What does being a “licensed” massage therapist mean?

In the state of Florida, every massage therapist is required to be a licensed massage therapist.

It is illegal for someone who is not an LMT (or other licensed healthcare provider who is allowed to do so such as a PT) to provide massage therapy services.

It doesn’t matter if it’s energy work such as reiki (in which a very light touch might be used) or a deep tissue session. No license? No touch.

Here is what the state of Florida does for massage therapists:

  • Defines massage (see my article on scope of practice)
  • Defines other terms as well
  • Sets the standard for the minimum amount of education and training that’s required
  • Requires a background check and fingerprinting
  • Determines how much continuing education is needed to renew a license
  • Regulates where massage can be performed
  • Regulates and inspects the establishments where massage takes place
  • Determines fees involved for the process of applying for a license and subsequent renewal
  • Determines penalties for breaking the rules
  • Helps keep the public safe

In the State of Florida your massage therapist has been thru an accredited massage therapy program, been thoroughly background checked, sat thru and passed the state board exam, and paid the fees, and if they’ve renewed their license at least once, has taken additional hours of education every 2 years.

So what is the difference?

Once that is said and done there can be an enormous difference between therapists.

A therapist can do no massages, or 2-3 massages a week, or they can be a full time therapist and see 15-25 clients a week.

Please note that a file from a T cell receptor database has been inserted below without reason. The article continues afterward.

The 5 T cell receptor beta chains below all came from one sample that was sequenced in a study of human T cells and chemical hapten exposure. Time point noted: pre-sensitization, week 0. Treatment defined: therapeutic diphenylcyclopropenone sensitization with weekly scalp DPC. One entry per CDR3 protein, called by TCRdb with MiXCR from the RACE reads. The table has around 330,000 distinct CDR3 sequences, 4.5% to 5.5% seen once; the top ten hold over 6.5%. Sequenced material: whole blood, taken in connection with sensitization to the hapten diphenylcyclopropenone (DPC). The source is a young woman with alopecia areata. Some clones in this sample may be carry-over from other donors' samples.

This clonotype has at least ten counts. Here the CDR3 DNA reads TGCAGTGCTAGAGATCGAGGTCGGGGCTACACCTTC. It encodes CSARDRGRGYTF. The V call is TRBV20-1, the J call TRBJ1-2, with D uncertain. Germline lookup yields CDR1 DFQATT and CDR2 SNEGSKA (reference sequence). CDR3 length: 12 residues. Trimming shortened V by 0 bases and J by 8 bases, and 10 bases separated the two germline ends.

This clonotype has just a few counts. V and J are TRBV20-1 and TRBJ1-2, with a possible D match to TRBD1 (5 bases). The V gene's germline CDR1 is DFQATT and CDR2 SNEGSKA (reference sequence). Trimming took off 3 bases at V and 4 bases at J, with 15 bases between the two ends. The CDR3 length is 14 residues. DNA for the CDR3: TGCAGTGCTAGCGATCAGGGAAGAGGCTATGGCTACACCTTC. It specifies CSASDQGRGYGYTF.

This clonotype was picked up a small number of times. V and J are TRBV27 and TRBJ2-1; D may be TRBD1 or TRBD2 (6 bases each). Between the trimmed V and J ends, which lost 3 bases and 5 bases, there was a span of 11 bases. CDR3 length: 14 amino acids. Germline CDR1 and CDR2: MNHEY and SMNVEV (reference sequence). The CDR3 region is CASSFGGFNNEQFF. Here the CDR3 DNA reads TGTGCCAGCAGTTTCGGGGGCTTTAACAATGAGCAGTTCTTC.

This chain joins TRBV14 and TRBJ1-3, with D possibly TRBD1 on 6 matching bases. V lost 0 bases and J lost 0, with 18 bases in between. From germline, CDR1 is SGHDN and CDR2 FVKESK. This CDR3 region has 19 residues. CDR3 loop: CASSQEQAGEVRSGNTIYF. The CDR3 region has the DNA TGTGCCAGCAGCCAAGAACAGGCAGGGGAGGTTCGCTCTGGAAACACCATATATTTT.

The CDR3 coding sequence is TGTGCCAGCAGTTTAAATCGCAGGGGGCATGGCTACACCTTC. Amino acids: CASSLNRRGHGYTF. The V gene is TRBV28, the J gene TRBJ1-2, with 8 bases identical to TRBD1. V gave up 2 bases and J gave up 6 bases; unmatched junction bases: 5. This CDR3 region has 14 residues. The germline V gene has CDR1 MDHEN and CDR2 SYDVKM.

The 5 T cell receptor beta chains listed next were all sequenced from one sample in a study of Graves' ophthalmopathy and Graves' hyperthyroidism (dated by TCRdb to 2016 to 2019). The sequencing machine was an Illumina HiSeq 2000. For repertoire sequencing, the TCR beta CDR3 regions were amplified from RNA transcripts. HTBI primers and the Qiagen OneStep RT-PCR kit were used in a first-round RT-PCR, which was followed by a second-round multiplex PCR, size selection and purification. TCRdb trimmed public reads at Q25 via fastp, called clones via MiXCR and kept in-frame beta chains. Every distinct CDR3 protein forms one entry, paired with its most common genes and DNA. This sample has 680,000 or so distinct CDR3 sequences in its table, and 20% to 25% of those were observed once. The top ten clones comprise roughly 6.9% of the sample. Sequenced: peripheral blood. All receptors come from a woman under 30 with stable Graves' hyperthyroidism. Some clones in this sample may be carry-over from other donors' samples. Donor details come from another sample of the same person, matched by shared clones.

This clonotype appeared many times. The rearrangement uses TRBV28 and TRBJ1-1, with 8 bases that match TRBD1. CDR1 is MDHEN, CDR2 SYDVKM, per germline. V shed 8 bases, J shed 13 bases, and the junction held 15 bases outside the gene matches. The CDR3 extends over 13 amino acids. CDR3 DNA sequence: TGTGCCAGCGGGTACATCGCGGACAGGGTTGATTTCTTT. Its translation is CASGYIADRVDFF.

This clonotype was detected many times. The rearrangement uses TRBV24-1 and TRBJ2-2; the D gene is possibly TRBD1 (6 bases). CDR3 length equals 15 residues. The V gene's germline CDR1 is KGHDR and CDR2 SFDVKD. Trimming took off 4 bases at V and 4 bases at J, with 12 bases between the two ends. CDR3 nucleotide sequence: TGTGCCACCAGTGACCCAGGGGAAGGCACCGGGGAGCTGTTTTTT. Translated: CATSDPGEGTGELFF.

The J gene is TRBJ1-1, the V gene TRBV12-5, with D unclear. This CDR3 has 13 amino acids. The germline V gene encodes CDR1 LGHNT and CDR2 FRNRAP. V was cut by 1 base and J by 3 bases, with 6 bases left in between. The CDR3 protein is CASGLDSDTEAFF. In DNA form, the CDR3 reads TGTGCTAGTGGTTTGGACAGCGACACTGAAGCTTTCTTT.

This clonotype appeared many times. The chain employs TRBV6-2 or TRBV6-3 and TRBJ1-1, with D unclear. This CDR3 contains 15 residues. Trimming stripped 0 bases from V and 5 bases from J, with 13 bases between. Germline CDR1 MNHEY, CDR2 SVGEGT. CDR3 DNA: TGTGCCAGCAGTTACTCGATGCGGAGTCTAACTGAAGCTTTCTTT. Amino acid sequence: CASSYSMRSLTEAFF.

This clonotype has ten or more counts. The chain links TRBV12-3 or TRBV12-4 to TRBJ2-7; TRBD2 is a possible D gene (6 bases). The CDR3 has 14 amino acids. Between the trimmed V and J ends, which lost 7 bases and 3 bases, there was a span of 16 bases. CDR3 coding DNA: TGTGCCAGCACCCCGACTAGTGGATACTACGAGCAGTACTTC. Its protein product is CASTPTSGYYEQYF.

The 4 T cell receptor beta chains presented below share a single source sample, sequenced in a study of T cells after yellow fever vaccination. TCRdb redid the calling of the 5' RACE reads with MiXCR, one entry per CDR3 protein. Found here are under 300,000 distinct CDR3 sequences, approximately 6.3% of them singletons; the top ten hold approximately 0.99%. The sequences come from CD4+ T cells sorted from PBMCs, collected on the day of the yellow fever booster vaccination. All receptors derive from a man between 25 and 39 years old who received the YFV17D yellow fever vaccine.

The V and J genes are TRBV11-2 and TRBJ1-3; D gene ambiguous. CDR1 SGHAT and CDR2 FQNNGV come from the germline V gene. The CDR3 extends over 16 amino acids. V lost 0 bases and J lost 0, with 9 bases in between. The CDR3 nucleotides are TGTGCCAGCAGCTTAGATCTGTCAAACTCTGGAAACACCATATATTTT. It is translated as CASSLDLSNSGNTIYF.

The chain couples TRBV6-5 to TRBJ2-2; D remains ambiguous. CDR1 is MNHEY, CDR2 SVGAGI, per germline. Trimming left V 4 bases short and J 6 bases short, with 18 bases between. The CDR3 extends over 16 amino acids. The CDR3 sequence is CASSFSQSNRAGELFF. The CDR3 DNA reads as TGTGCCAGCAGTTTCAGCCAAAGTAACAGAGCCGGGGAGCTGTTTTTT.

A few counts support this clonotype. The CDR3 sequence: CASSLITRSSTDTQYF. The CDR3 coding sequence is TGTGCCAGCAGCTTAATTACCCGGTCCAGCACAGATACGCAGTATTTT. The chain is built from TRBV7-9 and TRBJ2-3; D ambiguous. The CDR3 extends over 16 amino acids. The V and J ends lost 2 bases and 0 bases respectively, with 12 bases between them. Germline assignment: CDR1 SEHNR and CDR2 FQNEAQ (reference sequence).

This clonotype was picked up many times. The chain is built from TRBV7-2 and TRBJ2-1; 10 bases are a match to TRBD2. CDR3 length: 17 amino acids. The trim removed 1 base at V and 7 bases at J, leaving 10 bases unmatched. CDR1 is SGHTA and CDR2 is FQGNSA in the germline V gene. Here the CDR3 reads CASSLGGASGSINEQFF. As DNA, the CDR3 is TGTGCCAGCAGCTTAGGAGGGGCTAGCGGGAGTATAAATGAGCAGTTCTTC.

A therapist can choose to do continuing education in a wide variety of modalities, techniques, etc. Want to learn how to do full body scrubs? Great. Apply crystals to different chakras? Sure, there’s a class for that. Learn Qi Gong? Yep. Manipulate the musculature involved in TMJ dysfunction? Now, that’s my kind of class!

A therapist can work for themselves or work for someone else, and most do both.

One of the reasons I’m different is because I solely have focused on medical massage since 2010. The years before that (I graduated on 03) I was 60% medical massage and 40% relaxation massage. That means that I have worked with more complicated cases than a massage therapist who mostly does relaxation massage with the occasional rehabilitative work. I also have been in this career much longer than the average therapist. (The longevity of our careers is 2-5 years, on average.)

My continuing education has gone far about the minimum amount of hours, and I’ve chosen more challenging and complex studies that demand a deeper knowledge of anatomy and physiology, myology (the study of muscles), pathology, etc. I’ve even done some classes that are post-graduate courses for chiropractors and PTs (providers who have a much more intense training than a massage therapy program at a trade school).

Does that make me better?

It makes me better at working with high-risk populations that need extra training to be safely worked on. It makes me better at working with people who have conditions I’ve helped hundreds of times. It makes me better at educating and empowering my clients.

But guess what?

I am not the person you want to see for a spa day.

The therapists out there who have perfected an incredible relaxation massage are AMAZING. And what they do has huge value. That’s what puts the sparkle in their eyes.

Mine just sparkle more for complicated cases where I can improve quality of life for someone. That’s all.

I’m not better or worse than other therapists. I charge more due to my experience, level of training, and additional education. I charge more because I have equipment in my office that other massage therapists cannot afford. I charge more because I spend more time with my clients. (My first visit is 2 hours. Up to an hour of that is therapeutic work. That means we have an hour to discuss things and get to know you and your goals, as opposed to the 2-3 minutes you’ll have with a franchise therapist.)

If you’re ready to schedule an initial visit with me, click the link to book a massage online (at the bottom of all my pages), or call 941-676-3433.